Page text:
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Images in thorax
Leonardo da Vinci and the first portrayal of pectus excavatum
  1. Hutan Ashrafian
  1. Department of Surgery and Cancer, Imperial College London, London, UK
  1. Correspondence to Hutan Ashrafian, The Department of Surgery and Cancer, Imperial College London, 10th Floor QEQM-Building, Praed Street, London W2 1NY, UK; h.ashrafian{at}imperial.ac.uk

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Studying one of Leonardo da Vinci's images from 1510, I note for the first time that there is an image of pectus excavatum (figure 1) in an elderly individual. This is unlikely to be artistic inaccuracy as his images of others subjects do not reveal a similar pathology. Pectus excavatum was until now first accredited to Johannes Schenck (1530–1598)1 reporting in the mid-to-late 16th century and Johann Bauhin (1541–1613) who described a patient with this disorder in 1594.2 Leonardo da Vinci's portrayal of pectus excavatum predates these by eight decades; rendering it the first ever depiction of this disorder.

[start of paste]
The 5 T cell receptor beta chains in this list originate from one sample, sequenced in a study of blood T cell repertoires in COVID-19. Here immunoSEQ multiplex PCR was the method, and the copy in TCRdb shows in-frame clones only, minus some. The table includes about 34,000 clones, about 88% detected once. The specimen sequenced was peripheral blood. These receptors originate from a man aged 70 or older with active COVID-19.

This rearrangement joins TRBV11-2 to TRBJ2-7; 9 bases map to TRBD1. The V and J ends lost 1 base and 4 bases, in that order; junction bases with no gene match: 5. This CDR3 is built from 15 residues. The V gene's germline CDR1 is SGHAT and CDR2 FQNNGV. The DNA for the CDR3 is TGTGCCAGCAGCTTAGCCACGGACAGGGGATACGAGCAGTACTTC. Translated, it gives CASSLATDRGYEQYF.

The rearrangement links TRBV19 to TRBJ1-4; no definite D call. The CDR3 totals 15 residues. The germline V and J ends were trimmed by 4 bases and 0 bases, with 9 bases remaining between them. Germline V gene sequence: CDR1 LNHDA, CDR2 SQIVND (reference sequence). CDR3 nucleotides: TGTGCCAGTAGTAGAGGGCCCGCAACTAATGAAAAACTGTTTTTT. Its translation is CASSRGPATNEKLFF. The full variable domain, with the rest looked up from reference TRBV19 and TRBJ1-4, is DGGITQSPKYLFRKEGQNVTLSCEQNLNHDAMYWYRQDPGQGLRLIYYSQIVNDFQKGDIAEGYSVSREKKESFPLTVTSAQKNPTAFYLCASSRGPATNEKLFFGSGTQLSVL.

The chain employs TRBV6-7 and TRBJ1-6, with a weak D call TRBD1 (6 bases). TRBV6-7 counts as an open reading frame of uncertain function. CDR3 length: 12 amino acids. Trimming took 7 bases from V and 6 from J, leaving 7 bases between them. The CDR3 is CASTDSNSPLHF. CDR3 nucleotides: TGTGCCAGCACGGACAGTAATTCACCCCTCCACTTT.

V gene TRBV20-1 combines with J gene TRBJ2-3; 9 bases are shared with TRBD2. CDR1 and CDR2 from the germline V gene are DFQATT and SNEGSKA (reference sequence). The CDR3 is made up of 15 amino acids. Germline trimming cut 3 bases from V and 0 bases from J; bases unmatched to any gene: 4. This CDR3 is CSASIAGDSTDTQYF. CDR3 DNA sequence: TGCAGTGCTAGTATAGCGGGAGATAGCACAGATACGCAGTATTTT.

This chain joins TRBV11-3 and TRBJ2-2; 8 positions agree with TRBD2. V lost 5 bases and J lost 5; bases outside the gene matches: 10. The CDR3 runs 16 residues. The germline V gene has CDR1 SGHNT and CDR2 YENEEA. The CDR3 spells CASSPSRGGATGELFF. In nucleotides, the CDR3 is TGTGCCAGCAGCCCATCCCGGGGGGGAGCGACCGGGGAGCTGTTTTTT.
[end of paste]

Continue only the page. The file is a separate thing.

Figure 1

Image of the upper thorax demonstrating pectus excavatum. Leonardo da Vinci, circa 1510–1511. Supplied by Royal Collection Trust/© HM Queen Elizabeth II 2013.

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  • Competing interests None.

  • Provenance and peer review Not commissioned; internally peer reviewed.

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